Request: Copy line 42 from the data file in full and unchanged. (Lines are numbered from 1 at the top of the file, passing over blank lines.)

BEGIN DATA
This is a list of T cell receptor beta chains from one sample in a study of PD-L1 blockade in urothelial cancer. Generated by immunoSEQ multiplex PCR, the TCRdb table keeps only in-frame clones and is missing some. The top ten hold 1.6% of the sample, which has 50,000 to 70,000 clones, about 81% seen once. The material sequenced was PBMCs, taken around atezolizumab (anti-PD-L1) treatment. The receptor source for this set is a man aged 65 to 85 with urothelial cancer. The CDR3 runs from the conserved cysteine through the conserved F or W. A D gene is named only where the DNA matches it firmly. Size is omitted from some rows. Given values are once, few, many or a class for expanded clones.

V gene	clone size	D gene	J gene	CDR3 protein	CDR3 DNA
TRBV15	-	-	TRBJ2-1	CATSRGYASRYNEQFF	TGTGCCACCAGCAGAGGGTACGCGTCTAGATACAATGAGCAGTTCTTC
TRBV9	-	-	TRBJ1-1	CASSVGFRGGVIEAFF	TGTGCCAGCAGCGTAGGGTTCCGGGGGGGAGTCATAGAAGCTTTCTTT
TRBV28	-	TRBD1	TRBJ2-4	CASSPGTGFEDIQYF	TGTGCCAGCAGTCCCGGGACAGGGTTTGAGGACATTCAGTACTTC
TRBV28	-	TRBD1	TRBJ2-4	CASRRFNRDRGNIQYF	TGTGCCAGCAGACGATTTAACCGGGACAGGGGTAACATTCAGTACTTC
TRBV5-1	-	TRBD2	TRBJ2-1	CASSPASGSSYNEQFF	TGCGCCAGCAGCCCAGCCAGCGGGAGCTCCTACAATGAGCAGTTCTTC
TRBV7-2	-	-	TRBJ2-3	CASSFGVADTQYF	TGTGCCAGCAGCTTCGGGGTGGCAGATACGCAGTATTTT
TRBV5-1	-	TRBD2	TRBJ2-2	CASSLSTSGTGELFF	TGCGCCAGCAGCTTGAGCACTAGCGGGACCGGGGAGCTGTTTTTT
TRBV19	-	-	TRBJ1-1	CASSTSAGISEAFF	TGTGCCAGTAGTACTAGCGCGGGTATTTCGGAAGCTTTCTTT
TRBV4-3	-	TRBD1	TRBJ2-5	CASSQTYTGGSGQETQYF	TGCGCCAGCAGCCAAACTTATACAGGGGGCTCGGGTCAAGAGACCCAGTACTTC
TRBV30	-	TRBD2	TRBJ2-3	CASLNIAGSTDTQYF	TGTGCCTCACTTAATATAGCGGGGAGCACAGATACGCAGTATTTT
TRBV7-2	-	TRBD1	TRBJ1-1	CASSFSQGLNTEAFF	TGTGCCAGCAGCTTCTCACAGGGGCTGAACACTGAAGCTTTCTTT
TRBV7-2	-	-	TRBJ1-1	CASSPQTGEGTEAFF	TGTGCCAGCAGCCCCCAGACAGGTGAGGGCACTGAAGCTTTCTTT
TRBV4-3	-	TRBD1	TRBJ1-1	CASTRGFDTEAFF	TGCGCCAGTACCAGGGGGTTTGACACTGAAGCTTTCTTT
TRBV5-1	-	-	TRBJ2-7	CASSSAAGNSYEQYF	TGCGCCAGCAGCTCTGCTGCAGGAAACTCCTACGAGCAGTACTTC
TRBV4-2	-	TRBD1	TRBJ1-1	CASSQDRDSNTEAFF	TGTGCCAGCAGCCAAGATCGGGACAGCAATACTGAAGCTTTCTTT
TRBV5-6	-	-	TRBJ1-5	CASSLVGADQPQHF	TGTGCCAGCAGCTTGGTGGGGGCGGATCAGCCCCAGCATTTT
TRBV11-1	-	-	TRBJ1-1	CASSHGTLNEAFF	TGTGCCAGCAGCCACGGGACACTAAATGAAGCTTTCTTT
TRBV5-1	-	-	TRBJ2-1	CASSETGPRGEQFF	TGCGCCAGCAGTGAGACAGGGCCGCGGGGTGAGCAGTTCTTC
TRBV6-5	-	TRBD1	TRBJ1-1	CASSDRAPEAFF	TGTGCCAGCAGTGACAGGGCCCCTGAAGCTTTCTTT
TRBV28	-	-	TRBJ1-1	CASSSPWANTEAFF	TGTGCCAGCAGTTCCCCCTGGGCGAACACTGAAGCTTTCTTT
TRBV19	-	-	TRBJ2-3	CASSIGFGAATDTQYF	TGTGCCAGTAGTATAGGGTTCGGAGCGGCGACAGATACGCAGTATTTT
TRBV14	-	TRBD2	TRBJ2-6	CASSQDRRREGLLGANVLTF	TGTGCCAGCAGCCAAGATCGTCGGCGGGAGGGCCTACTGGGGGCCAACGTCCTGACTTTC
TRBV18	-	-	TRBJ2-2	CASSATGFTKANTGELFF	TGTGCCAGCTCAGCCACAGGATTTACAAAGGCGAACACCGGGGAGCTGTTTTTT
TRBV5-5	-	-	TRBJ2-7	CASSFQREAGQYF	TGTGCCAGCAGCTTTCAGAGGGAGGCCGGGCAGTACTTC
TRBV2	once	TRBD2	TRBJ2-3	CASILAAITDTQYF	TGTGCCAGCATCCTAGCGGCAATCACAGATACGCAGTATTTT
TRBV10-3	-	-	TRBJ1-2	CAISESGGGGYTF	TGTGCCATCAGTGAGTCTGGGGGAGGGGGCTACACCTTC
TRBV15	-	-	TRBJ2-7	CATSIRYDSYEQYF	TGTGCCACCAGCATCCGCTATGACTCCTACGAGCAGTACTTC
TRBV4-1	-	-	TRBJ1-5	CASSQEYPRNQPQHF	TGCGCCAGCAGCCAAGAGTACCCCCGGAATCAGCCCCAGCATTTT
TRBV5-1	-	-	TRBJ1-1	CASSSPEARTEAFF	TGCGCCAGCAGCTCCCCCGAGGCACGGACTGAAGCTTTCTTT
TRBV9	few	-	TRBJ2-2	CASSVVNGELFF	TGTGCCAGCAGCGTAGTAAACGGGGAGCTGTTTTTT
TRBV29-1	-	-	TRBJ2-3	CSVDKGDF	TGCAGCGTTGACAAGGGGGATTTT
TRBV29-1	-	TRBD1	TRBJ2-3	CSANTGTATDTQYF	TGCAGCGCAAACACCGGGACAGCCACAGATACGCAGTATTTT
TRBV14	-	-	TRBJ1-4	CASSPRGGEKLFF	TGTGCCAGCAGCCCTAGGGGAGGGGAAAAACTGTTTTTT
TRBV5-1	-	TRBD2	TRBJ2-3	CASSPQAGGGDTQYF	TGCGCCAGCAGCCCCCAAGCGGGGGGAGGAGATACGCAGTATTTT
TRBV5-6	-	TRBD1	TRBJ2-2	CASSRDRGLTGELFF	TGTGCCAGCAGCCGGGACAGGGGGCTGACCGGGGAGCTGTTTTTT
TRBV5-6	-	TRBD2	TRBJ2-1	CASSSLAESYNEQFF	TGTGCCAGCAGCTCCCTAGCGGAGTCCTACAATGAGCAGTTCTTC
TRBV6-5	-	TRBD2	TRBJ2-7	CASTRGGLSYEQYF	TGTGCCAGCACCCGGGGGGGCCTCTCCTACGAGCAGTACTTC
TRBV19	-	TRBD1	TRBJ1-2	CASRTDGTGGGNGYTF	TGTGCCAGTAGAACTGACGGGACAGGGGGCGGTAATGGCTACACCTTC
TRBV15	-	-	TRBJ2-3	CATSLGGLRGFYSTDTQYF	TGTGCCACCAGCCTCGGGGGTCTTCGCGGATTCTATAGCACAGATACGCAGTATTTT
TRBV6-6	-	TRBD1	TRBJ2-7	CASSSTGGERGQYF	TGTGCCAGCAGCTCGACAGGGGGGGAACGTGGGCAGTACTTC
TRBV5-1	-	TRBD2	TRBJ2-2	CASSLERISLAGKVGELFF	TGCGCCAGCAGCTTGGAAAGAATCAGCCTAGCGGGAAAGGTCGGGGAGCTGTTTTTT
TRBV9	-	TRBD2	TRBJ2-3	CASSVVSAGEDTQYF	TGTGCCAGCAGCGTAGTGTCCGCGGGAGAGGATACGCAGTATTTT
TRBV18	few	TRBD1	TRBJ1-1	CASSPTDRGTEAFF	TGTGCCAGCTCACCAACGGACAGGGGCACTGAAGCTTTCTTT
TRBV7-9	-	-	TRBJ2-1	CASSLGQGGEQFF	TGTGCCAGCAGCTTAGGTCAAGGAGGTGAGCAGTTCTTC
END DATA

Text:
TRBV6-6	-	TRBD1	TRBJ2-7	CASSSTGGERGQYF	TGTGCCAGCAGCTCGACAGGGGGGGAACGTGGGCAGTACTTC